Hugo De Clerck
Bone anchored midface protraction followed by upper arch distalization: horizontal and vertical changes
Rotations of the occlusal plane not only affect the vertical dimension of the growing face but also the anteroposterior relation between upper and lower jaw. Conventional tooth born class III orthopedics often result in upper molar extrusion. Furthermore, an anterior or counter clockwise rotation of the palatal plane, by the line of force passing below the center of resistance of the zygomatico-maxillary complex, may also result in a downward movement of the upper molars. The increased occlusal forces in the lower molar region, combined with the forces applied by a face mask to the chin, will result in a posterior rotation of the mandible and increase of the vertical dimension of the face. This reduces the prominence of the chin and may be wrongly interpreted as a growth restriction of the mandible. However, when bone anchored class III orthopedics are used, a slight closure of the mandibular plane angle may be expected. Successful midface protraction commonly results in a class II molar occlusion. The upper miniplates can be (re)used for upper molar distalization. In contrast to cervical headgear, upper molars are not extruded, and some bite deepening instead of bite opening is observed in the incisor region. Appropriate timing of the bite opening mechanics is needed for efficient bone anchored upper arch distalization.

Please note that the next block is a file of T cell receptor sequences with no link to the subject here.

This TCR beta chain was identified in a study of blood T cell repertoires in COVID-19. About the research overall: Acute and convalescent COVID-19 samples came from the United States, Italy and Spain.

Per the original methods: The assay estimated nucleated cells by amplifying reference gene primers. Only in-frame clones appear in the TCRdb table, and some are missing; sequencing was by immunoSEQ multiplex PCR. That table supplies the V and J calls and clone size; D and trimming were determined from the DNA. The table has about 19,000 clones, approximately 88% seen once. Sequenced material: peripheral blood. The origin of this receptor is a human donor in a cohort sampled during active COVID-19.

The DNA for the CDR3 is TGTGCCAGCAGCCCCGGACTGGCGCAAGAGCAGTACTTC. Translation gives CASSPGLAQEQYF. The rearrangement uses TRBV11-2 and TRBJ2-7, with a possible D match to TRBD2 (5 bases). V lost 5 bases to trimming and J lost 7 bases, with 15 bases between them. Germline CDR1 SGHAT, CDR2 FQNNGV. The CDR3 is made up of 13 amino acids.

Hugo De Clerck is a graduate of the Ghent University orthodontic program, he received his PhD in 1986 and he maintains a private practice in Brussels. He received the European Research Essay Award in 1988. His research team received the Dewel Award for the highest- rated clinical research paper published in the AJO-DO in 2011. He has been Professor and Chairperson of the Department of Orthodontics at the Université Catholique de Louvain from 1989 to 2006. Currently he’s Adjunct Professor at the University of North Carolina at Chapel Hill. He’s a former President of the Belgian Orthodontic Society and Fellow of the Royal College of Surgeons of England. His main research interests are in skeletal anchorage, biomechanics and orthopedics. He lectured extensively on these topics throughout the world.